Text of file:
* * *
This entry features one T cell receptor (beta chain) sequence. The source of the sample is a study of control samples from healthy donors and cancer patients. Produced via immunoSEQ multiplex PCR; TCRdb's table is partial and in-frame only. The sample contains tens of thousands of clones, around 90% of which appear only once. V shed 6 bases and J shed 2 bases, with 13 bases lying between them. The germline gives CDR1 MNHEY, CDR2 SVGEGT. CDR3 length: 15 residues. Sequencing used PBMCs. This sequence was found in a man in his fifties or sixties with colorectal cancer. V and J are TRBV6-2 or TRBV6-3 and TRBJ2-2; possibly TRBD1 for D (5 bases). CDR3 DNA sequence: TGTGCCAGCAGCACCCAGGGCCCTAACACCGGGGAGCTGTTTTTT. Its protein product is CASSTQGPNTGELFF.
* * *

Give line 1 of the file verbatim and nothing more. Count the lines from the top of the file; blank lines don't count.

This entry features one T cell receptor (beta chain) sequence. The source of the sample is a study of control samples from healthy donors and cancer patients. Produced via immunoSEQ multiplex PCR; TCRdb's table is partial and in-frame only. The sample contains tens of thousands of clones, around 90% of which appear only once. V shed 6 bases and J shed 2 bases, with 13 bases lying between them. The germline gives CDR1 MNHEY, CDR2 SVGEGT. CDR3 length: 15 residues. Sequencing used PBMCs. This sequence was found in a man in his fifties or sixties with colorectal cancer. V and J are TRBV6-2 or TRBV6-3 and TRBJ2-2; possibly TRBD1 for D (5 bases). CDR3 DNA sequence: TGTGCCAGCAGCACCCAGGGCCCTAACACCGGGGAGCTGTTTTTT. Its protein product is CASSTQGPNTGELFF.